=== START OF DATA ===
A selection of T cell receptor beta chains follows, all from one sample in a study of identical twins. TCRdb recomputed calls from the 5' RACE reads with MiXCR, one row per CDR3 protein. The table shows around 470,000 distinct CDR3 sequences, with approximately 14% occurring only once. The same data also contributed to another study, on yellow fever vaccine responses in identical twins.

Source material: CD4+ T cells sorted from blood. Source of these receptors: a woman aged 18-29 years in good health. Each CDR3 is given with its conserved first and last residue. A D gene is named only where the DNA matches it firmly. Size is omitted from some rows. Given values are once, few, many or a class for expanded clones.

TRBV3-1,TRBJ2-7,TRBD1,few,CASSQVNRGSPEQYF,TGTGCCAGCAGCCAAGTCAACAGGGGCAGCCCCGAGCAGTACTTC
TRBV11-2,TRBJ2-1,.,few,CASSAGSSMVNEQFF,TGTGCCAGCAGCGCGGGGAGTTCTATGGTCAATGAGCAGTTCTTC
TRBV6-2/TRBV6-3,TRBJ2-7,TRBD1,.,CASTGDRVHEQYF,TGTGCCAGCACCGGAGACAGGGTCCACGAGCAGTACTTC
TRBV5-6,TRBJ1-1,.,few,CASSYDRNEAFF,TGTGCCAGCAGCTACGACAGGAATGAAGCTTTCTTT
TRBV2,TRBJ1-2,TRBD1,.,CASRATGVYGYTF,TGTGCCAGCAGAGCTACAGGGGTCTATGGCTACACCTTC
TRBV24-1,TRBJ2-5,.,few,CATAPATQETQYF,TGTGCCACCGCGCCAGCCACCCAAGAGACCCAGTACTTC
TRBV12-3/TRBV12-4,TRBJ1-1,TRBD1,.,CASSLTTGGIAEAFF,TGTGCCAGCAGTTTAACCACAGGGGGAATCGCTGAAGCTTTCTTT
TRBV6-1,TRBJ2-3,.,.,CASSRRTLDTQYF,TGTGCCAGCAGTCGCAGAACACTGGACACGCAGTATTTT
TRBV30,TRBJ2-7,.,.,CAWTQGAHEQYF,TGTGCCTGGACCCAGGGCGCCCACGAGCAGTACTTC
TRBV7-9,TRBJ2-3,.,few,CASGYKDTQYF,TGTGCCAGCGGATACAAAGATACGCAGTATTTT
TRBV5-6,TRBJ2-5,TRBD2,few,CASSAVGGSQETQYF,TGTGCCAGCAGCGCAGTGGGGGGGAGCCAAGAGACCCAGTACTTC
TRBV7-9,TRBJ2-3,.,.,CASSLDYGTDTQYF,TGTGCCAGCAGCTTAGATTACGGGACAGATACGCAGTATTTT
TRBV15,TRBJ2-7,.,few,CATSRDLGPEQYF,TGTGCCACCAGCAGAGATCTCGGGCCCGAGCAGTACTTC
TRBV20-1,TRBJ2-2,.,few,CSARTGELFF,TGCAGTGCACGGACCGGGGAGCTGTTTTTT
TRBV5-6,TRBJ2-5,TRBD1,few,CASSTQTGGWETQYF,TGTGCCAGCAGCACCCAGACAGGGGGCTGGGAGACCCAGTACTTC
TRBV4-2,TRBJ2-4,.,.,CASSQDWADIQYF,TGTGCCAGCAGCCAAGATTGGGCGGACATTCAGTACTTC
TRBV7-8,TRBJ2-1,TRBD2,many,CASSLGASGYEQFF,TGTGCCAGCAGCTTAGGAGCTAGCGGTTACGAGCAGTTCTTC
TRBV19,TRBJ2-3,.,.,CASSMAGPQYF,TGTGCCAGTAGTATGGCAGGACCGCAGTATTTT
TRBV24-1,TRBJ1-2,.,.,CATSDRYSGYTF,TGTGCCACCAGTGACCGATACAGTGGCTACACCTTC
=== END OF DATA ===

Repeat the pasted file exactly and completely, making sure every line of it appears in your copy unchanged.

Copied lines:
A selection of T cell receptor beta chains follows, all from one sample in a study of identical twins. TCRdb recomputed calls from the 5' RACE reads with MiXCR, one row per CDR3 protein. The table shows around 470,000 distinct CDR3 sequences, with approximately 14% occurring only once. The same data also contributed to another study, on yellow fever vaccine responses in identical twins.

Source material: CD4+ T cells sorted from blood. Source of these receptors: a woman aged 18-29 years in good health. Each CDR3 is given with its conserved first and last residue. A D gene is named only where the DNA matches it firmly. Size is omitted from some rows. Given values are once, few, many or a class for expanded clones.

TRBV3-1,TRBJ2-7,TRBD1,few,CASSQVNRGSPEQYF,TGTGCCAGCAGCCAAGTCAACAGGGGCAGCCCCGAGCAGTACTTC
TRBV11-2,TRBJ2-1,.,few,CASSAGSSMVNEQFF,TGTGCCAGCAGCGCGGGGAGTTCTATGGTCAATGAGCAGTTCTTC
TRBV6-2/TRBV6-3,TRBJ2-7,TRBD1,.,CASTGDRVHEQYF,TGTGCCAGCACCGGAGACAGGGTCCACGAGCAGTACTTC
TRBV5-6,TRBJ1-1,.,few,CASSYDRNEAFF,TGTGCCAGCAGCTACGACAGGAATGAAGCTTTCTTT
TRBV2,TRBJ1-2,TRBD1,.,CASRATGVYGYTF,TGTGCCAGCAGAGCTACAGGGGTCTATGGCTACACCTTC
TRBV24-1,TRBJ2-5,.,few,CATAPATQETQYF,TGTGCCACCGCGCCAGCCACCCAAGAGACCCAGTACTTC
TRBV12-3/TRBV12-4,TRBJ1-1,TRBD1,.,CASSLTTGGIAEAFF,TGTGCCAGCAGTTTAACCACAGGGGGAATCGCTGAAGCTTTCTTT
TRBV6-1,TRBJ2-3,.,.,CASSRRTLDTQYF,TGTGCCAGCAGTCGCAGAACACTGGACACGCAGTATTTT
TRBV30,TRBJ2-7,.,.,CAWTQGAHEQYF,TGTGCCTGGACCCAGGGCGCCCACGAGCAGTACTTC
TRBV7-9,TRBJ2-3,.,few,CASGYKDTQYF,TGTGCCAGCGGATACAAAGATACGCAGTATTTT
TRBV5-6,TRBJ2-5,TRBD2,few,CASSAVGGSQETQYF,TGTGCCAGCAGCGCAGTGGGGGGGAGCCAAGAGACCCAGTACTTC
TRBV7-9,TRBJ2-3,.,.,CASSLDYGTDTQYF,TGTGCCAGCAGCTTAGATTACGGGACAGATACGCAGTATTTT
TRBV15,TRBJ2-7,.,few,CATSRDLGPEQYF,TGTGCCACCAGCAGAGATCTCGGGCCCGAGCAGTACTTC
TRBV20-1,TRBJ2-2,.,few,CSARTGELFF,TGCAGTGCACGGACCGGGGAGCTGTTTTTT
TRBV5-6,TRBJ2-5,TRBD1,few,CASSTQTGGWETQYF,TGTGCCAGCAGCACCCAGACAGGGGGCTGGGAGACCCAGTACTTC
TRBV4-2,TRBJ2-4,.,.,CASSQDWADIQYF,TGTGCCAGCAGCCAAGATTGGGCGGACATTCAGTACTTC
TRBV7-8,TRBJ2-1,TRBD2,many,CASSLGASGYEQFF,TGTGCCAGCAGCTTAGGAGCTAGCGGTTACGAGCAGTTCTTC
TRBV19,TRBJ2-3,.,.,CASSMAGPQYF,TGTGCCAGTAGTATGGCAGGACCGCAGTATTTT
TRBV24-1,TRBJ1-2,.,.,CATSDRYSGYTF,TGTGCCACCAGTGACCGATACAGTGGCTACACCTTC